Bat form gives you great sensory abilities, hover, and flyby attack. But you only do at most a bite attack +1.5 your str modifier and the sensory abilities from BSIII are more then serviceable (and better at 8th level.)

Bear gives you improved natural attack (claw), hope you didn't take it already for tiger form already. Critical multiplier and awesome blow is clue but it's still not gonna be lots of damage compared to other classes unless you crit.

Bull form gives powerful charge, nothing else gives powerful charge. Good to see some scaling damage that's comparable to other classes. Honestly though a wooly rhino accomplishes much of what this form does already.

Deinonychus, spring attack is neat but you get it way too late to matter or build off it. Plus the druid and feral hunter can use all the natural attacks this form grants you already at 6th level. And why can't you use shifter claw damage on the foreclaws?

Falcon, neat scouting form but alas basic wildshape beats it out.

Frog, really gimicky. A druid could just wildshape into a crocodiles or shark or something else to accomplish her goals better then frog form.

Lizard, I don't know why anyone would take this.

Monkey, use it to wield large weapons I guess. Just get giant hide armor for a druid if you want to do that.

Mouse, you get evasion and improved evasion for a number of minutes per day and only if you activated it ahead of time. If you're not prepared for the time when you need the evasion then tough luck buddy. Not provoking attacks of opportunity is...

And, completely left out of this comparison is some of the crazy spells Druid (and Hunter) gain access to. Putting those in'd probably imbalance things even further.

I'm no number god when it comes to Pathfinder, but I imagine taking Natural Spell, and then casting spells like Strong Jaw or Magic Fang/G. Magic Fang could widen that gap even further.


2 people marked this as a favorite.
Alchemaic wrote:
Inkfist wrote:
Yeah ignoring feats, and abilities like rage sure make things look like trap classes. By that standard barbarians and Fighters are utterly useless too...
What's currently being left off of the list for the Shifter in that comparison then? Bearing in mind it should probably be posted in the math thread.

Wolverine aspect notably gives rage and rage powers. He's also missing the feat for the extra scaling attack.

Due to items like Bestial rags, a level 8 shifter should have three aspects to chose from and can pick the most beneficial minor aspect bonus.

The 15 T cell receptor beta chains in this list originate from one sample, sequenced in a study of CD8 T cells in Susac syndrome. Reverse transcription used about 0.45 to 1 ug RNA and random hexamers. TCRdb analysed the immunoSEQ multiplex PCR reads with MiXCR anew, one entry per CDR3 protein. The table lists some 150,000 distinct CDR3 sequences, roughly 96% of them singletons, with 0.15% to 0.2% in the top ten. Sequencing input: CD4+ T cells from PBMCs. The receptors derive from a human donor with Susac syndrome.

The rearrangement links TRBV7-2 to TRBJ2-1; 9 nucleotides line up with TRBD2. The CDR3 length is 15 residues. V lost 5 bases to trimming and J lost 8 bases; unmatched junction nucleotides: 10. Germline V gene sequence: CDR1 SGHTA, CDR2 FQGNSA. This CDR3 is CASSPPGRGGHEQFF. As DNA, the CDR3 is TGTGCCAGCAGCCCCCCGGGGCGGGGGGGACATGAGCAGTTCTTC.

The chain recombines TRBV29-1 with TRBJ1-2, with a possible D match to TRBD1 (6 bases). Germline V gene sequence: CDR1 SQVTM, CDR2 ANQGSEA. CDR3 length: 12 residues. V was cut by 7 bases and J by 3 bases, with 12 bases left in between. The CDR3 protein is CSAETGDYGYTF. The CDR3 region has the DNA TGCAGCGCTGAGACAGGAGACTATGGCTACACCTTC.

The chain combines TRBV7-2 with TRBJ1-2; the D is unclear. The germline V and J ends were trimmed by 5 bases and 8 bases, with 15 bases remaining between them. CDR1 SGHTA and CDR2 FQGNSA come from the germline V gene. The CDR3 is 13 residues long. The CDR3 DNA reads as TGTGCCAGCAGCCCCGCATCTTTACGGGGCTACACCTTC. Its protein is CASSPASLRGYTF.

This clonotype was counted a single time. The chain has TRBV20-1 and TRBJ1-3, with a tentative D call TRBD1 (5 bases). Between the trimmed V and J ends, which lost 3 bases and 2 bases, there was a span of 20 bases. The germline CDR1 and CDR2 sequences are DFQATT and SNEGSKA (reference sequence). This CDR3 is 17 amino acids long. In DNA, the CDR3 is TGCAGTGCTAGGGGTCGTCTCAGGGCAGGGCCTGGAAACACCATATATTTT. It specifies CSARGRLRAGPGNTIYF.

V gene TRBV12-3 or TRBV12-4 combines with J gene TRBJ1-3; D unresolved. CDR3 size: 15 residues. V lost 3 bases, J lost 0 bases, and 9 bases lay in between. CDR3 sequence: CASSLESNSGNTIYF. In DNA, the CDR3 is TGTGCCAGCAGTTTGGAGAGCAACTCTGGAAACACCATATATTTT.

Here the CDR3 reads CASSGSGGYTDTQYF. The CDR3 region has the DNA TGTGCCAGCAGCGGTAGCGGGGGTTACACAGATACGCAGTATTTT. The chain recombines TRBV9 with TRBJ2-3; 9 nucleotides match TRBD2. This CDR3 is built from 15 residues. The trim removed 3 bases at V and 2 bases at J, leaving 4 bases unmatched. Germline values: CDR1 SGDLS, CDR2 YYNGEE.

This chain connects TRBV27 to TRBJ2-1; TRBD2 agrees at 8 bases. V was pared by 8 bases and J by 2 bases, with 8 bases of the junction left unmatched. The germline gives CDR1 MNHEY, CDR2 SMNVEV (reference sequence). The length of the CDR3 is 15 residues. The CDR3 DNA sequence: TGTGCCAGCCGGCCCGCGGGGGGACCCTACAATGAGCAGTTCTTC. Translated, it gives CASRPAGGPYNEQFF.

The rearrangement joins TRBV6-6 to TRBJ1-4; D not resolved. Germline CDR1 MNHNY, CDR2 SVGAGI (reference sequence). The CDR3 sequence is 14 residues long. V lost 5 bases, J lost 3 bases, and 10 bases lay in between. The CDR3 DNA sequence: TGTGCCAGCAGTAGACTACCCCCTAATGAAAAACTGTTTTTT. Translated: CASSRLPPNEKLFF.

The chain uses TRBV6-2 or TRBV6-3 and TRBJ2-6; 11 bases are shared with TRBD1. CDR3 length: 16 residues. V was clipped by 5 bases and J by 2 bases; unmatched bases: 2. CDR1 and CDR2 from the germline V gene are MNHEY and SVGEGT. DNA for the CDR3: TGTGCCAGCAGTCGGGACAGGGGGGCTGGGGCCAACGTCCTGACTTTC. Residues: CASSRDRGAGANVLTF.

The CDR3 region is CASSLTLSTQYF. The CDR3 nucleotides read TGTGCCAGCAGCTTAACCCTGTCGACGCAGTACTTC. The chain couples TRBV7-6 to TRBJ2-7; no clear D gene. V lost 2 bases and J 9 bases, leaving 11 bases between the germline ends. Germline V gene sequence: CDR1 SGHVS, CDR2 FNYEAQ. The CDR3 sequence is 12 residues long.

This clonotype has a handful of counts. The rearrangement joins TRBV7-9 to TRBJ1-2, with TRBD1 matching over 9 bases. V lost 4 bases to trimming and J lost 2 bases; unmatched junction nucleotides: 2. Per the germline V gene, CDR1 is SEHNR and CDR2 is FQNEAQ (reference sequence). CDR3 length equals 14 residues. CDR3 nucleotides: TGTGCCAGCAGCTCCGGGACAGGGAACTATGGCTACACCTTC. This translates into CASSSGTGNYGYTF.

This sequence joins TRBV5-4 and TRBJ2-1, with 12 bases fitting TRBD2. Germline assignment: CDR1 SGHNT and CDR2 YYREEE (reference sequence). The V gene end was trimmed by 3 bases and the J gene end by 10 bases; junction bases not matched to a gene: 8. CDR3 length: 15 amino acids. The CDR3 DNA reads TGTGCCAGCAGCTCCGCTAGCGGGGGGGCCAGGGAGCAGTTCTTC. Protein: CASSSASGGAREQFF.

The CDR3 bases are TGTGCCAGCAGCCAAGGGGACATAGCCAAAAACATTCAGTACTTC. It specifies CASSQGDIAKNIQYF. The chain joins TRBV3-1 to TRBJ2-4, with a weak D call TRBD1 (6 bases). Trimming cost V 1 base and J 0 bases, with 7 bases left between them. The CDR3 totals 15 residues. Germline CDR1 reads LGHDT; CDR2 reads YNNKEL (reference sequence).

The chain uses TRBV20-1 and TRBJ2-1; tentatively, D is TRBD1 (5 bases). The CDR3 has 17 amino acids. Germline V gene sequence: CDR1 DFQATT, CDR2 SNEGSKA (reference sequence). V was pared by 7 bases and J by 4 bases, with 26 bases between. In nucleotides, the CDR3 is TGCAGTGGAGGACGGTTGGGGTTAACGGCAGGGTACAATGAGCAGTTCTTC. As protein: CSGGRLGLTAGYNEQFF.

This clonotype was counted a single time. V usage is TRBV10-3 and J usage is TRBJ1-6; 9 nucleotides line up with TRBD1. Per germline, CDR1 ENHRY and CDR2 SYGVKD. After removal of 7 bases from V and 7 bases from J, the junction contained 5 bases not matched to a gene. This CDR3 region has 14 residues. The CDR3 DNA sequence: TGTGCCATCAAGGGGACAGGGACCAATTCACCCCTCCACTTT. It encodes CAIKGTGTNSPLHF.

If we are comparing DPR shouldn't we be comparing the higher damage options? Tiger is a combat form yes, but it exchanges the damage and survivability of the wolverine for pounce, grab and an extra 10 feet of movement.

Seeing as the "Kineticist does less DPR than a commoner with a bow" did the rounds for a solid six months after release, shouldn't we be more honest in our comparisons and builds?


Inkfist wrote:
Alchemaic wrote:
Inkfist wrote:
Yeah ignoring feats, and abilities like rage sure make things look like trap classes. By that standard barbarians and Fighters are utterly useless too...
What's currently being left off of the list for the Shifter in that comparison then? Bearing in mind it should probably be posted in the math thread.

Wolverine aspect notably gives rage and rage powers. He's also missing the feat for the extra scaling attack.

Due to items like Bestial rags, a level 8 shifter should have three aspects to chose from and can pick the most beneficial minor aspect bonus.

If we are comparing DPR shouldn't we be comparing the higher damage options? Tiger is a combat form yes, but it exchanges the damage and survivability of the wolverine for pounce, grab and an extra 10 feet of movement.

Seeing as the "Kineticist does less DPR than a commoner with a bow" did the rounds for a solid six months after release, shouldn't we be more honest in our comparisons and builds?

I imagine you were typing as he wrote up his own response, but he adressed an awful lot of this.


2 people marked this as a favorite.